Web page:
Airbus opens Wing Technology Development Centre in Bristol

Inside the Wing Technology Development Centre
Inside the Wing Technology Development Centre

European aerospace giant Airbus has officially opened its Wing Technology Development Centre (WTDC) at its Filton site in Bristol today with Minister of State for the Department of Business and Trade Nusrat Ghani carrying out the official duty.

The centre will help Airbus develop wing technology for the next generation of Airbus aircraft and further develop its Wing of Tomorrow demonstrators, the 2nd of which will be tested at the Filton site following its arrival from Airbus’ wing manufacturing site in Broughton, North Wales.

UK Aviation News was given the opportunity to tour the new centre ahead of the official opening with the Head of the Filton site, and Head of the Wing of Tomorrow Programme, Sue Partridge, giving us the benefit of her insight into the future of wing design.

Sue explained that “The new Wing Technology Development Centre will help us to ground our research in practicality. A key element of how we deliver technology for next-generation aircraft wings is through Wing of Tomorrow (WoT), our largest research and technology programme led by the team in the UK.

“Last week, we achieved a critical milestone in the programme when our second wing demonstrator was completed by the team in Broughton, Wales and delivered to the WTDC. Here it will be prepared for structural testing in our Aerospace Integrated Research and Technology Centre (AIRTeC).”

The Wing of Tomorrow static demo box leaving the AMRC Broughton, loaded onto a wing transporter to be shipped down to Filton, Bristol the same day.
The Wing of Tomorrow static demo box leaving the AMRC Broughton, loaded onto a wing transporter to be shipped down to Filton, Bristol the same day.

Being a development centre photography was strictly off-limits but we got the opportunity to look at how Airbus sees the future of wing design as long, slender wings which give a better lift-to-drag ratio over current wing designs.

This poses problems with existing airport infrastructure. Airport design dictates that aircraft wingspans should be a maximum of around 35 metres however the wing of tomorrow could see a span of up to 46 metres.

Airbus’ solution to this is folding wing tips, similar to the ones seen on Boeing’s 777X aircraft and part of the role of the WTDC will be to design the best way of doing that.

Another aspect being looked into by the WTDC and Wing of Tomorrow is how the wings are mounted on the centre wing boxes of the aircraft and the fuselage itself.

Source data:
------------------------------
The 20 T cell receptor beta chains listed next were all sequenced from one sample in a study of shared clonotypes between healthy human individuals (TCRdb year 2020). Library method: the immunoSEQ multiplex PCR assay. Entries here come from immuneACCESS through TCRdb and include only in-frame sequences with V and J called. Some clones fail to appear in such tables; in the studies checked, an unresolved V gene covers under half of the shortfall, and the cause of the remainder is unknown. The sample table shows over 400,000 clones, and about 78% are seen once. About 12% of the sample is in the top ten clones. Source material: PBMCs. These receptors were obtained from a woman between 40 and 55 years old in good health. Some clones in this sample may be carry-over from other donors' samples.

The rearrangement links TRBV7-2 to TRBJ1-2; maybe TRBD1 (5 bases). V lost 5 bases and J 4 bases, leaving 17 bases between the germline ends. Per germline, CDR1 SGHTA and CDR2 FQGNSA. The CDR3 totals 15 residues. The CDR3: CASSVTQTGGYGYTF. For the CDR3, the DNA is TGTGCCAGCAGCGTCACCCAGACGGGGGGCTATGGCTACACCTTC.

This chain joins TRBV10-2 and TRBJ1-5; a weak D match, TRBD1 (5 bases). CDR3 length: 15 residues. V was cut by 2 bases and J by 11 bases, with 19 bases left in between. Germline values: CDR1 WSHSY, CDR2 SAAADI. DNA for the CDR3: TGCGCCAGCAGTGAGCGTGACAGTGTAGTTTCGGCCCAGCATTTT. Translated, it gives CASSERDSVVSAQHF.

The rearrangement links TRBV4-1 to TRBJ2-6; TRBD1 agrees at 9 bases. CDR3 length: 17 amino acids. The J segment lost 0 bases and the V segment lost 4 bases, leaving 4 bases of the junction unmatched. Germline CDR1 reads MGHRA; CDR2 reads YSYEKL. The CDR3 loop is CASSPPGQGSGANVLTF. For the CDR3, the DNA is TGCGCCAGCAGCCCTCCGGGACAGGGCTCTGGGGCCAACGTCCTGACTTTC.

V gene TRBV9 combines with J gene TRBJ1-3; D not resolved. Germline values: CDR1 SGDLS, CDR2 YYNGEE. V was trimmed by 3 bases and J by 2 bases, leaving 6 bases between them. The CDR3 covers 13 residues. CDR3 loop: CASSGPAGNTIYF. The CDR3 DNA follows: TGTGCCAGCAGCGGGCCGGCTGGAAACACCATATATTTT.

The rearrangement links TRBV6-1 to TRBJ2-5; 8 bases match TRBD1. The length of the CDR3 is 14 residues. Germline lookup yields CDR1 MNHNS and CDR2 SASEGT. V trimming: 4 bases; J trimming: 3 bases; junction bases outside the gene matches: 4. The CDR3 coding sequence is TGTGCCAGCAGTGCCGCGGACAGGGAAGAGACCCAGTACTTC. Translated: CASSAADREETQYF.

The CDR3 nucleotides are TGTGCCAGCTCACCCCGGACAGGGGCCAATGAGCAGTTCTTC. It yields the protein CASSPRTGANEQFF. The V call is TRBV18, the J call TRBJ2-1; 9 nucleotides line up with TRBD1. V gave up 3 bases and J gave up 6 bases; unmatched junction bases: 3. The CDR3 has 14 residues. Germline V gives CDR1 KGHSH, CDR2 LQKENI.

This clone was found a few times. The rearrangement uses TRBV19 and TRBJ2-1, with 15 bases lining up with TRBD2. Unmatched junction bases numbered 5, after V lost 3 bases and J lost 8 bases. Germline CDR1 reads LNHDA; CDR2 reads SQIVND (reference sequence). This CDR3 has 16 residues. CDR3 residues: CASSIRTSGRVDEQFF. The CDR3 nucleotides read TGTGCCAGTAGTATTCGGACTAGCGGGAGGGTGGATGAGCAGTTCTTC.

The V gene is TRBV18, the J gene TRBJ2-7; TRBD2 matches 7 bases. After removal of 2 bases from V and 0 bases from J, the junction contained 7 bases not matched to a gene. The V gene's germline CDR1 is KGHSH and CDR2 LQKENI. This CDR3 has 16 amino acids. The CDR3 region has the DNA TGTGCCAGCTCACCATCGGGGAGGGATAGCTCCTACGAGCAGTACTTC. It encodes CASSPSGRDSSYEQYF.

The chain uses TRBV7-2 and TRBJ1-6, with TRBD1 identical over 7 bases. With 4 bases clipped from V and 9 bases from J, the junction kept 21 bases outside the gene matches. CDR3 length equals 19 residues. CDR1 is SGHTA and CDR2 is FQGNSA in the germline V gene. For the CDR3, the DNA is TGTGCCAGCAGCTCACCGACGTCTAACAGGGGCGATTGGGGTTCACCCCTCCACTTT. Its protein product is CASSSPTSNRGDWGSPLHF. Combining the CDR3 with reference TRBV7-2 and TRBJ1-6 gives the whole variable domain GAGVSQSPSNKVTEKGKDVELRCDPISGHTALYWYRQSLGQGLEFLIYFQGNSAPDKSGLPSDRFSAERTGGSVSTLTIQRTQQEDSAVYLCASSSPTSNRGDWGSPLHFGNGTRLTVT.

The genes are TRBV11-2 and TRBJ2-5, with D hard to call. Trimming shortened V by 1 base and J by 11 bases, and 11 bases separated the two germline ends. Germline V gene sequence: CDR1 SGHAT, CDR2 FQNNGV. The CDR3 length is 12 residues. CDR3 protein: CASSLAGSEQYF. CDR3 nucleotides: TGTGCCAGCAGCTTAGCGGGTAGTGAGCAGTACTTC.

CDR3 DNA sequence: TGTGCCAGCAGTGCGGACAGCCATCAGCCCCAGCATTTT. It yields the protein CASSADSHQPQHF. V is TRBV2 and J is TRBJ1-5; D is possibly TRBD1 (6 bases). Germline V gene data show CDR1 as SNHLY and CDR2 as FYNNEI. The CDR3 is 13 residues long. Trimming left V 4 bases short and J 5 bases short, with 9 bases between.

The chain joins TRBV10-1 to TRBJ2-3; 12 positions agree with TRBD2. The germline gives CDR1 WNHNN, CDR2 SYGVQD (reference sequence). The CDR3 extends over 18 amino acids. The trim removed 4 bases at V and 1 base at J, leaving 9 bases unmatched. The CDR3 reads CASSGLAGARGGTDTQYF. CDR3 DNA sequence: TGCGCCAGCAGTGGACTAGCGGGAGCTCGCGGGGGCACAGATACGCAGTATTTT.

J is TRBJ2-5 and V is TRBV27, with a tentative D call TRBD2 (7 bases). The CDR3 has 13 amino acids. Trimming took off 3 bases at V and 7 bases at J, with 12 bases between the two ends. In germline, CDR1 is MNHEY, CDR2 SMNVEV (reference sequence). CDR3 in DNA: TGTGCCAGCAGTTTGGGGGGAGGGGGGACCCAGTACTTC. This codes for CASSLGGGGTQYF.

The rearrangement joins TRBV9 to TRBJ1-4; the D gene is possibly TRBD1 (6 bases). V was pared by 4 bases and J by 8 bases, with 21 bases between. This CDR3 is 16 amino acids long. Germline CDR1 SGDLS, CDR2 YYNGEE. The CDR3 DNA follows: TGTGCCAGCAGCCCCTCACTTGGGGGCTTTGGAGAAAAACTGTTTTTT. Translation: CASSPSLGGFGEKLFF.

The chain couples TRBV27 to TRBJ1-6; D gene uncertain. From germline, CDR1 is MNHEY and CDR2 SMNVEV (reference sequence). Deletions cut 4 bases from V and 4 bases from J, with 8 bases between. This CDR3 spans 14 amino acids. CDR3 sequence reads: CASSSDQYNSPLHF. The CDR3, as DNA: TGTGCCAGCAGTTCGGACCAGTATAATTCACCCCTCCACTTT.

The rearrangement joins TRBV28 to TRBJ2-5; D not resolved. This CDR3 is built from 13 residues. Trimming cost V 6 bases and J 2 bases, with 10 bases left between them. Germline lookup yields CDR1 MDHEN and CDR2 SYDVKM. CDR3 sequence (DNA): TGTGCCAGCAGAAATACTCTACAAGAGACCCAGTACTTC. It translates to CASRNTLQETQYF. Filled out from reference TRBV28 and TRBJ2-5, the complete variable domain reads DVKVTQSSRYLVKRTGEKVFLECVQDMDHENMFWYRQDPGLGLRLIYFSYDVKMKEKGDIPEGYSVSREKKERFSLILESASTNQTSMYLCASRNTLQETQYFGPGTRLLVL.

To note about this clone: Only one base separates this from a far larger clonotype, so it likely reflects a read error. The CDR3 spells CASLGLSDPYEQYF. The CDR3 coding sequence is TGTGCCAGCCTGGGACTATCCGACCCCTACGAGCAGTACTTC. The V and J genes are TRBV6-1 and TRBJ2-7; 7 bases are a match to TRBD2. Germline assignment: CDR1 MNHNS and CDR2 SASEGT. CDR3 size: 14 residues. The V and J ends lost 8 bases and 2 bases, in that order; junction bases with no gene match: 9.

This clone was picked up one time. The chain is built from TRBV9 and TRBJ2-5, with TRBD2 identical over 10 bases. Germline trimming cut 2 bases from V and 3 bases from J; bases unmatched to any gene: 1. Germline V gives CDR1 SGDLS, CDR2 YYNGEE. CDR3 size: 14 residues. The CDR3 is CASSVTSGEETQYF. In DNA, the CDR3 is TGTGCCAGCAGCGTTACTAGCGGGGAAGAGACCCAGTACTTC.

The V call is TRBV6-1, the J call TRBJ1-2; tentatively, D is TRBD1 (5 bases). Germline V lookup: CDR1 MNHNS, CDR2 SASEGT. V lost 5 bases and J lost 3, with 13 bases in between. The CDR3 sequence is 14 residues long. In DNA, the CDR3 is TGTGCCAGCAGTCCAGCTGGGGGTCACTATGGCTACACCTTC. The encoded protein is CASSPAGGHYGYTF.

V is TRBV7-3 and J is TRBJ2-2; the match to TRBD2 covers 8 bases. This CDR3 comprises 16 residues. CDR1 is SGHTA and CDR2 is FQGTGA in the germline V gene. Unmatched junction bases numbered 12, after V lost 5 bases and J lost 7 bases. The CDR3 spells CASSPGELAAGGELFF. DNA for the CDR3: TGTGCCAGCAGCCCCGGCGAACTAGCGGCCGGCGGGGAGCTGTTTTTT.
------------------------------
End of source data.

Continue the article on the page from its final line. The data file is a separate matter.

Alongside the Wing of Tomorrow sites a new design of the centre wing box was built by Airbus in Nantes and they will be mounted together in the next couple of months at the WTDC which may not initially seem significant but the last time a wing was mounted in Filton was Concorde.

Other aspects of the WTDC is to help develop Airbus’ eXtra Performance wing, which is an active wing design which reacts to changes in airflow to increase efficiency and Airbus’ ZEROe programme which is developing hydrogen-powered zero-emissions aircraft.

The centre will work closely with Airbus’ Aerospace Integrated Research and Test Centre (AIRTeC) centre which opened at the Filton site in 2021.

AIRTeC is a purpose-built facility to test aerospace materials and components including wings and landing gear parts and carry out stress testing even to the point of destruction, which is eventually what will happen to the No2 Wing of Tomorrow which is at Filton.

The Wing of Tomorrow programme has been made possible by funding from the UK Governments’ Aerospace Technology Institute which has so far provided £117 million in awards to Airbus.

An Airbus A350-1000XWB touches down at Farnborough (Image: Max Thrust Digital)
An Airbus A350-1000XWB touches down at Farnborough (Image: Max Thrust Digital)

Wing of Tomorrow Facts

  • There will be three “Wing of Tomorrow” boxes built by Airbus’ site in Broughton, North Wales.
  • Each Wing is a 17-metre-long full-scale model
  • The Wing is not designed for any specific aircraft and is designed to demonstrate technology for future Airbus programmes.
  • Each Wing is made up of components from over 40 partner companies.
  • The Wing is built using composites designed in association with the National Composites Centre

About Nick Harding 1945 Articles
Nick is the senior reporter and editor at UK Aviation News as well as working freelance elsewhere. He has his finger firmly on the pulse on Aviation, not only in the UK but worldwide. Nick has been asked to speak in a professional capacity on LBC, Heart and other broadcast networks.

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